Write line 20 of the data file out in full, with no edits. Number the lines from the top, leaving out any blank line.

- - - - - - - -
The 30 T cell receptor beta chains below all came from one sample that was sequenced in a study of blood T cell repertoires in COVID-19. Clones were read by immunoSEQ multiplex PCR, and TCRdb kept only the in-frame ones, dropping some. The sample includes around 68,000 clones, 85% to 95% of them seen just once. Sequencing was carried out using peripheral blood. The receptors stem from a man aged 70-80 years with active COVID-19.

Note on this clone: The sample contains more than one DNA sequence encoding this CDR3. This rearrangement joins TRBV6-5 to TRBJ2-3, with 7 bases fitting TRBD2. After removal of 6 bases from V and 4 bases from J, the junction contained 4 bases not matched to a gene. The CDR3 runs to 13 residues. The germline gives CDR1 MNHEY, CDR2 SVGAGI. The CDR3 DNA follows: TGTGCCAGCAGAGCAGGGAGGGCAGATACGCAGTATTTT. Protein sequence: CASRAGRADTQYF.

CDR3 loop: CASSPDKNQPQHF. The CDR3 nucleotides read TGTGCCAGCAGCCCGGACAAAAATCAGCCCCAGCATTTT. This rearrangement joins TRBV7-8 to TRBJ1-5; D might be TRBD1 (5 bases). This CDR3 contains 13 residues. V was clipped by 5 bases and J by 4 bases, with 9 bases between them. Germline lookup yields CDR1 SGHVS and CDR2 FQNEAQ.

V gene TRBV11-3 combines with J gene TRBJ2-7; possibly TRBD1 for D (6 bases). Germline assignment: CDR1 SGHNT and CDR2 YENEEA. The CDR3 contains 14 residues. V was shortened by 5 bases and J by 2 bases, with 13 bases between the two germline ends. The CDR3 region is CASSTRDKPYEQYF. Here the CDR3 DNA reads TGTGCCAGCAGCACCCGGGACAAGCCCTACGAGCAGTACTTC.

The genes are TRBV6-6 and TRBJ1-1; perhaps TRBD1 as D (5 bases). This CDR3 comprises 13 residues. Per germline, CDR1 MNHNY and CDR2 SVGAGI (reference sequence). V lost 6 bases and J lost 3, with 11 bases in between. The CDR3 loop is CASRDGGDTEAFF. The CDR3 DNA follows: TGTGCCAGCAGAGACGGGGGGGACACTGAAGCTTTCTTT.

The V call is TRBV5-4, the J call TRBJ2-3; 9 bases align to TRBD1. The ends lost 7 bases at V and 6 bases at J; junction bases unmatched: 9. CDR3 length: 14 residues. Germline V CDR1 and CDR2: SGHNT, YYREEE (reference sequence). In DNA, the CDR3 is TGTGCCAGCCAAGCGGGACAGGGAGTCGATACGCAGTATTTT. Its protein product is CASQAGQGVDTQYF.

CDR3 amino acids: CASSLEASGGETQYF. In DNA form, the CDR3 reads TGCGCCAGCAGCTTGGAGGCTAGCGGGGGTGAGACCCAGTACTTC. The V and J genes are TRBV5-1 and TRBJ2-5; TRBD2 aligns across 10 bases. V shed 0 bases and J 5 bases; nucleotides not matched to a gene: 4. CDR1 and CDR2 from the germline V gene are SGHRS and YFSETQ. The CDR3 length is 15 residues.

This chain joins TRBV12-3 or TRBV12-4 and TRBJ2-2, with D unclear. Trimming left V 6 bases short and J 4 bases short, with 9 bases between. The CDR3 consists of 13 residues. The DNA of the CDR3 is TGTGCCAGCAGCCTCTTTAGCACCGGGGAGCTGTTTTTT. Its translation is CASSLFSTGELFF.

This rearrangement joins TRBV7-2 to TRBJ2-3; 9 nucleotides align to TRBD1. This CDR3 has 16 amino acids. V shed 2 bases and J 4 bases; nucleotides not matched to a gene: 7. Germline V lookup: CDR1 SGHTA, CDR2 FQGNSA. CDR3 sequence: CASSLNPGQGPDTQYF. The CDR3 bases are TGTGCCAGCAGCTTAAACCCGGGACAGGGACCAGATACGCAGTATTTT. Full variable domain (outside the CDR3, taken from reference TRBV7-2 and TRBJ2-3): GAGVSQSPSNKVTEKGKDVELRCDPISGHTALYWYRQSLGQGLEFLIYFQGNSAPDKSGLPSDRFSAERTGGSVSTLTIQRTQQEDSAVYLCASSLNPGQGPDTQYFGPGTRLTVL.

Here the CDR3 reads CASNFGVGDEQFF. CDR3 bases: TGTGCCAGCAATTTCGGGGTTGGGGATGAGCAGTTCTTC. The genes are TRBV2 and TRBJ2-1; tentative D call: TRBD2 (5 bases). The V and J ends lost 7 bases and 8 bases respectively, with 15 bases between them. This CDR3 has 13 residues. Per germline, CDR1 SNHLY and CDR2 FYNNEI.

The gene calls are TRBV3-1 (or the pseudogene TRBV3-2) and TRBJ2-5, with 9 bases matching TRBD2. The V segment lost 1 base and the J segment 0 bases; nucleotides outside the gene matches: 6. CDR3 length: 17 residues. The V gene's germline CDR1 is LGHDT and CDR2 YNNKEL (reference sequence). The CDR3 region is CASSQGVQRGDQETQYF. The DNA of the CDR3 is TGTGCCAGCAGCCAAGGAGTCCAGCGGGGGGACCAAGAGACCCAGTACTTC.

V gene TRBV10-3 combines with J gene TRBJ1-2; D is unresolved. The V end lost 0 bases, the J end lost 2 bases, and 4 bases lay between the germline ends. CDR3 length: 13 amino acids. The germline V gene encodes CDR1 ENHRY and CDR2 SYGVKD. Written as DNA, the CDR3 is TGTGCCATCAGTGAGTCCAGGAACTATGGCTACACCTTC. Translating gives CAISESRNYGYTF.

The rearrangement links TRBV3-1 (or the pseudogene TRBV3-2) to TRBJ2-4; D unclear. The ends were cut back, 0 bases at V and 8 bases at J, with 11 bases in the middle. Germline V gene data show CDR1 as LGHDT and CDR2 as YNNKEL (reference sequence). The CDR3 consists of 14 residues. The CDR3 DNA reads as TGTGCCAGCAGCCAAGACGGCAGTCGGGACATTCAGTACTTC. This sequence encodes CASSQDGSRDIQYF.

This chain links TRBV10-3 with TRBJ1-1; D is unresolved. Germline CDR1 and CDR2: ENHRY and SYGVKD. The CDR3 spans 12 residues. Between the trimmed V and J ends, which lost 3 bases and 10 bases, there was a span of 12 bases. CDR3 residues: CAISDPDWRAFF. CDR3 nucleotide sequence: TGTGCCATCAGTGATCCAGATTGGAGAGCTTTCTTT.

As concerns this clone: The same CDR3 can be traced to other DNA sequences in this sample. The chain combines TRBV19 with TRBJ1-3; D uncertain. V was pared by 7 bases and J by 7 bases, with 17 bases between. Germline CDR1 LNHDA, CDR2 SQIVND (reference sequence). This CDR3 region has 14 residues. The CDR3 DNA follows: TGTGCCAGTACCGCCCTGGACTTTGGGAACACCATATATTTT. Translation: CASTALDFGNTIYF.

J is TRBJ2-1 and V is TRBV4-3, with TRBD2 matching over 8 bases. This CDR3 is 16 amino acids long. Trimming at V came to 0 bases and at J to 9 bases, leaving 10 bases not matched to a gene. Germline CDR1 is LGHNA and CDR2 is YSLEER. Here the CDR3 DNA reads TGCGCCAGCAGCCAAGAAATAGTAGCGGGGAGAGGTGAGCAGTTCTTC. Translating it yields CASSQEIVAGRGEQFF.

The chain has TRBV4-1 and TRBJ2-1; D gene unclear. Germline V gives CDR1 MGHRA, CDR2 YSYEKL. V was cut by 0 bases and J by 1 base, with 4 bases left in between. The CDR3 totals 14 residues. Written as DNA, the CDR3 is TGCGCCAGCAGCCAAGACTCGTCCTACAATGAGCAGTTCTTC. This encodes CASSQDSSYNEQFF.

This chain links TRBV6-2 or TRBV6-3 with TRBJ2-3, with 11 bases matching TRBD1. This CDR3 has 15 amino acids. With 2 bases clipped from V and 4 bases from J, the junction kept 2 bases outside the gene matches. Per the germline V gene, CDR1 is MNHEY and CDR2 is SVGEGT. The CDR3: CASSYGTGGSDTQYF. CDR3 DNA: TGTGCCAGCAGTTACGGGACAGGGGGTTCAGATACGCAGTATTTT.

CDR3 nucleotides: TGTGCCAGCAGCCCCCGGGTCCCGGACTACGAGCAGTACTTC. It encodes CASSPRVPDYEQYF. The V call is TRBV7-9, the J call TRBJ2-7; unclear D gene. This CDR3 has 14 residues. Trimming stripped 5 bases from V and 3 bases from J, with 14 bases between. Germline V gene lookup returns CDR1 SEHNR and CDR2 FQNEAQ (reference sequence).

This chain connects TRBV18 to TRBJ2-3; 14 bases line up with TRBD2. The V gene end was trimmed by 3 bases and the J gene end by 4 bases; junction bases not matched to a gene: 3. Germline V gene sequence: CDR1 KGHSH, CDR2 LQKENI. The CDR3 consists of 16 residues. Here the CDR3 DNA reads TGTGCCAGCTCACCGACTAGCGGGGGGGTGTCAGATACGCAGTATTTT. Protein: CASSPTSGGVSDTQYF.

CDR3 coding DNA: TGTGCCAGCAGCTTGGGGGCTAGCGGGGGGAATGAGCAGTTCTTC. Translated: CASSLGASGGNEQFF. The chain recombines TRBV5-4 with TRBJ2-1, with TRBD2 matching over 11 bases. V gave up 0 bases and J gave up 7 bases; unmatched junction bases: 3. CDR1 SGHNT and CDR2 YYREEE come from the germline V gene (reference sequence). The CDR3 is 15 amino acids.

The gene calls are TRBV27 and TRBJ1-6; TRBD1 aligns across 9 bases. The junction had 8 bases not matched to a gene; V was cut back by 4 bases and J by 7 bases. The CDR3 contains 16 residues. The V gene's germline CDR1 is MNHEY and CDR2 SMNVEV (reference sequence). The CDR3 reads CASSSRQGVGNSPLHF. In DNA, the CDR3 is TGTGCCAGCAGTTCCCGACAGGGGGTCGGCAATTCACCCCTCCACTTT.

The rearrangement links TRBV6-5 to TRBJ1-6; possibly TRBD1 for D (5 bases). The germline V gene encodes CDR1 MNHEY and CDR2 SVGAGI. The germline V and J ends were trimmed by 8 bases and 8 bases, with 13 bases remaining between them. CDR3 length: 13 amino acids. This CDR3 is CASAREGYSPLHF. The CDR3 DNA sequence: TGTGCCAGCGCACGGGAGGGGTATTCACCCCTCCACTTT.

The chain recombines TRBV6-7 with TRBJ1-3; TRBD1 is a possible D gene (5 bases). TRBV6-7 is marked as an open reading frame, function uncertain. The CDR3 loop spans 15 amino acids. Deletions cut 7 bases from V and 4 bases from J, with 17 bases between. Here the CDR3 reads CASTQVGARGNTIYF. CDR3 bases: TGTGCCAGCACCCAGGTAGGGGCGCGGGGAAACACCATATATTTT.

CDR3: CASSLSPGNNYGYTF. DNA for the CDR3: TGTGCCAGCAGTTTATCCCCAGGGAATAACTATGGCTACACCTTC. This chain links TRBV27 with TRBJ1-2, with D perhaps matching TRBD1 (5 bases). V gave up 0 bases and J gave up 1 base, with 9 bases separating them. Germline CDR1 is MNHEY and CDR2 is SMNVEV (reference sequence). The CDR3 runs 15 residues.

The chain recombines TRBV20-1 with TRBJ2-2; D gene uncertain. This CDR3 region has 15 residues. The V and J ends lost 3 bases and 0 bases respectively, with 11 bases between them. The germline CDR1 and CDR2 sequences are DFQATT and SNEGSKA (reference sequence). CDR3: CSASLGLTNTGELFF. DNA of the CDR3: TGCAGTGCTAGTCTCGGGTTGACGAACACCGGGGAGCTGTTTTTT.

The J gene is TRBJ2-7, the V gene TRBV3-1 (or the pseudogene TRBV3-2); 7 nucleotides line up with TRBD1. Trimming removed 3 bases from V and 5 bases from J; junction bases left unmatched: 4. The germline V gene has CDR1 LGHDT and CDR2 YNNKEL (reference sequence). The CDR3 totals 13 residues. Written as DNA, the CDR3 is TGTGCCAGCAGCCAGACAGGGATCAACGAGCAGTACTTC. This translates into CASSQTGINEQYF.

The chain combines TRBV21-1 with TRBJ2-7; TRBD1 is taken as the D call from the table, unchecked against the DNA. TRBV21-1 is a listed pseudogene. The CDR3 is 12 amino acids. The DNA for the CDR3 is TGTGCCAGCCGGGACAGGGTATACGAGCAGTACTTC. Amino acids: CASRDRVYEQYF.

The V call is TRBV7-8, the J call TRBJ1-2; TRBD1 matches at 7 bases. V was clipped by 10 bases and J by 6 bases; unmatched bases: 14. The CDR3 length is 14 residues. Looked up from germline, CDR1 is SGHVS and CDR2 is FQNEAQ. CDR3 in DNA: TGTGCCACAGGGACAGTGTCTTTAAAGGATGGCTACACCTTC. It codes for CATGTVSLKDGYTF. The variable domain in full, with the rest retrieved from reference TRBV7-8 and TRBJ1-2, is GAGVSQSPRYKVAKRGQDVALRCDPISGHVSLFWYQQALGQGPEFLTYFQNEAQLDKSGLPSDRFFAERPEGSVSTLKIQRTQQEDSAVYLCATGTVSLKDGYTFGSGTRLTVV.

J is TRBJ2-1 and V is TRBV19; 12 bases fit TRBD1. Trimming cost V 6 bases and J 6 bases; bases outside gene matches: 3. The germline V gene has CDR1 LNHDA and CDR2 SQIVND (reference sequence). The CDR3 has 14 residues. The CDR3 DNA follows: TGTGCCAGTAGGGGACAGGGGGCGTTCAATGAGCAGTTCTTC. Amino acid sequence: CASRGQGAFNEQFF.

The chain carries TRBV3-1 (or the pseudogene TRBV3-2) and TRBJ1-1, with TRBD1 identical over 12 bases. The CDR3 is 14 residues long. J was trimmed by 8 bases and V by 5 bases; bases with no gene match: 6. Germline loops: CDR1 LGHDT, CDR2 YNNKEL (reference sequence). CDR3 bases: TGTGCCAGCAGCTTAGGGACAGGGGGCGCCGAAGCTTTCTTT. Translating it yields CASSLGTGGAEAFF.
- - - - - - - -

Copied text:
This chain connects TRBV18 to TRBJ2-3; 14 bases line up with TRBD2. The V gene end was trimmed by 3 bases and the J gene end by 4 bases; junction bases not matched to a gene: 3. Germline V gene sequence: CDR1 KGHSH, CDR2 LQKENI. The CDR3 consists of 16 residues. Here the CDR3 DNA reads TGTGCCAGCTCACCGACTAGCGGGGGGGTGTCAGATACGCAGTATTTT. Protein: CASSPTSGGVSDTQYF.